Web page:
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Reviews and commentary by Tony Isabella
"America's Most Beloved Comic-Book Writer & Columnist"

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for Wednesday, August 26, 2009

Miss Don't Touch Me

Set in Paris in the 1930s, Miss Don't Touch Me [NBM/Comics Lit; $14.95] by Hubert (story and color) and Kerascoet (art) is a suspenseful story of an inexperienced young woman who courageously seeks to track down the murderer of her best friend and bring that person to justice. Her path leads her to an upscale brothel where she ends up being one of the house's special girls. Her maidenhood remains unblemished in her new role as "Miss Don't Touch Me, a stern dominant, as she discovers a series of murders connected to the slaying of her friend.

This graphic novel would make a heck of a movie. It has great women characters and that means lots of great roles for actresses. It's set in a colorful time and place, but balances that with the darkness of the serial killings. It has surprising plot twists and character revelations. It even allows itself a bit of humor while barreling toward its satisfying conclusion.

Hubert's writing is first-rate, Kerascoet's storytelling and character designs are vibrant, and the overall look of the book is delightful. That's why Miss Don't Touch Me earns the full five out of five Tonys.

Tony Tony Tony Tony Tony

Hogan's Alley 16

Hogan's Alley #16 [Bull Moose Publishing Corporation; $6.95] delivers comics history and comics fun in its 148 pages of articles and art. Editor Tom Heintjes, contributing editor Rick Marshall, and some of the most savvy columnists and writers in our field always deliver an outstanding effort. Considering how many different topics they cover, Hogan's Alley might just be the Tardis of comics magazines.

To give you an idea of the variety to be found in Hogan's Alley, here's a partial list of the issue's subjects: Disney's Song of the South; Stephan Pastis and his "Pearls Before Swine" strip; Dick Tracy; "My Friend Irma" with a nice selection of strips by Dan DeCarlo and Stan Lee; the selling of Little Lulu; the selling of Popeye; William Randolph Hearst; editorial cartoonists discuss the 2008 presidential election; Archie as an evangelical Christian; the Golden Age Captain Marvel artist you never knew; a look inside the studios of three artists; a helpful guide to strip collecting terms; and much more. If you have a day to explore the wondrous world of comics, this magazine is your guide.

Hogan's Alley #16 earns the full five Tonys.

Tony Tony Tony Tony Tony



Fantastic Fears 5

Appearing monthly in Comics Buyer's Guide, this feature has switched from relating sterling tales of my life and career to extended coverage of issues scheduled to appear in my forthcoming 1000 Comic Books You Must Read.

Fantastic Fears #5
Writer: Bruce Hamilton
Artist: Steve Ditko
Ajax/Farrell (JanuaryFebruary 1954)

"Stretching Things" was Steve Ditko's first solo comics job. This tale of a serum that confers amazing elasticity on its user, revealed his already-evident talent. Hamilton became a renowned comics historian and, in the 1980s, published a 30-volume hardcover set reprinting all 500-plus Disney Duck stories of Carl Barks.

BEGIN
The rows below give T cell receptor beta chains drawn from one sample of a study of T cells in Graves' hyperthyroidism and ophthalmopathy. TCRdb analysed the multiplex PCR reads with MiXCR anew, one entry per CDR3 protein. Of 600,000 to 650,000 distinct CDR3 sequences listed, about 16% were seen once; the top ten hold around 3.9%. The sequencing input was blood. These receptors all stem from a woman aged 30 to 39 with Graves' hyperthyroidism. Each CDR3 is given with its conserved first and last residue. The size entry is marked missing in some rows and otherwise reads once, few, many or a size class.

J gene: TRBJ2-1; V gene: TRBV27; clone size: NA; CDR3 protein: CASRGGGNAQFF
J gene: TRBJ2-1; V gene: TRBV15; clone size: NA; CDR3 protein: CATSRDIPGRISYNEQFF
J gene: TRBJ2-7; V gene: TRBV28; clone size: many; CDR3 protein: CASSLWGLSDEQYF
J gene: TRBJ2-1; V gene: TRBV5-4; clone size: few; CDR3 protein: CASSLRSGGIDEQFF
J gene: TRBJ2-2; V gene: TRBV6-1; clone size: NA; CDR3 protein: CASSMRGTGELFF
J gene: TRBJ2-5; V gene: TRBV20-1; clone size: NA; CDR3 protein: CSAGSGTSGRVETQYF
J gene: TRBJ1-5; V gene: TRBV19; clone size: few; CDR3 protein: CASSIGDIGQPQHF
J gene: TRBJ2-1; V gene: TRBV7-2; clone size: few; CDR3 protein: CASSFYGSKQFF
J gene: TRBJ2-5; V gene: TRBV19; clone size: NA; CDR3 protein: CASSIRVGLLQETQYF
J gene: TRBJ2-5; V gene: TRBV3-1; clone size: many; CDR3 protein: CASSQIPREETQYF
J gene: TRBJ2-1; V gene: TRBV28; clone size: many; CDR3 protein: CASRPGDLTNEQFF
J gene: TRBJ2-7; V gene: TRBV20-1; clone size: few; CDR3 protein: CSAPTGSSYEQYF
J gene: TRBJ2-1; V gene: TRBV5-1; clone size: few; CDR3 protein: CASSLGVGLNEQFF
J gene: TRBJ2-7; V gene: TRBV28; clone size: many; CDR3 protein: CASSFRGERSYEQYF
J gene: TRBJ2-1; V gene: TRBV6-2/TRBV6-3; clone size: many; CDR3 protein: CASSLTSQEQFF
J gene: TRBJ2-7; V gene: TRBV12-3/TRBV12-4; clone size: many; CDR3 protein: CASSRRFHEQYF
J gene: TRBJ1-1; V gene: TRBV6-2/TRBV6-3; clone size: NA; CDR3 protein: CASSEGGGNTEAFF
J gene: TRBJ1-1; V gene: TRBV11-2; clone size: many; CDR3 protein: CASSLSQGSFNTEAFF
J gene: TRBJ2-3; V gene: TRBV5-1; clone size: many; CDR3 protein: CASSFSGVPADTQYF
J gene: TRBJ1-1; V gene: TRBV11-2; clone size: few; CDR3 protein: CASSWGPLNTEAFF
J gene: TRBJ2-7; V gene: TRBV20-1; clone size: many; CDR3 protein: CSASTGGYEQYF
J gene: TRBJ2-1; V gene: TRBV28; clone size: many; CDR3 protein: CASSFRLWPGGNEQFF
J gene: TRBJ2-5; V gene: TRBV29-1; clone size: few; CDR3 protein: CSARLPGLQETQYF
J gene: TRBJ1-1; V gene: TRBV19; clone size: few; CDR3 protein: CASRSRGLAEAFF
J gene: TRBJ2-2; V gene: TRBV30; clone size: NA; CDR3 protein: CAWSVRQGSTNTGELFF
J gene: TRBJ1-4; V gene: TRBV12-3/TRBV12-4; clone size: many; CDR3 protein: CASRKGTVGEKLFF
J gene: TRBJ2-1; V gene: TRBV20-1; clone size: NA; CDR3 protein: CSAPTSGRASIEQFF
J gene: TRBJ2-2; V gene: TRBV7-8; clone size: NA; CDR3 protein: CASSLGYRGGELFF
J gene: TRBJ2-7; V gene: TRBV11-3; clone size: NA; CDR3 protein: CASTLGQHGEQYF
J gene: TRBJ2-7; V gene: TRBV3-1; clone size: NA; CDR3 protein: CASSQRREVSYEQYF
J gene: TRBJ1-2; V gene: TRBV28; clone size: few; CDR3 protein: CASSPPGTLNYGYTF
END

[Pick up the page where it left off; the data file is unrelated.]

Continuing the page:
The writers and artists of other stories in this issue have yet to be definitively identified, but the titles of those tales are typical for the horror comic books of the day. They include such intriguing come-ons as "My Coffin Must Wait," "Escape From Hell," and "Temple of the Beast."

From 1952-1958, Ajax/Farrell also published a variety of genre titles like All True Romance, Billy Bunny, Bride's Secrets, G.I. in Battle, Lone Rider, Strange Fantasy, Voodoo, and Spunky the Smiling Spook.

Thanks for spending a part of your day with me. I'll be back tomorrow with more stuff.

Tony Isabella

<< 08/25/2009 | 08/26/2009 | 08/27/2009 >>

Discuss this column with me at my Message Board. Also, read Heroes and Villains: Real and Imagined and view my Amazon Wish List.

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Zero Tonys
ZERO: Burn your money before buying any comic receiving this rating. It doesn't *necessarily* mean there's absolutely nothing of value here - though it *could* - but whatever value it might possess shrinks into insignificance before its overall awfulness.

ONE: Buy something else. Maybe I found something which wasn't completely dreadful in the item, but not enough for me to recommend it when there are better comics available. I only want what's best for you, my children.

TWO: Basic judgment call. I found some value, but not enough to recommend it. My review should give you enough info to decide if you want to take a chance on it. Are you feeling lucky today, punk? Well, are you?

THREE: This denotes something I find perfectly respectable. There are better books out there, but I wouldn't regret buying this item. Based on my review, you should be able to determine if it's of interest to you. Let the Force guide you.

FOUR: I recommend anything earning this rating. Unless you don't like the genre, subject matter, or past work of the creators, I believe you'll enjoy this item. Isn't it uncanny how I can look right into your soul that way?

FIVE: Anything getting this rating is among the best comicdom has to offer. You should buy/read this, even if the genre/subject matter doesn't appeal to you. It's for your own good. Me, I live for comics and books this good...but not in a pathetic "Comic-Book Guy" sort of way.

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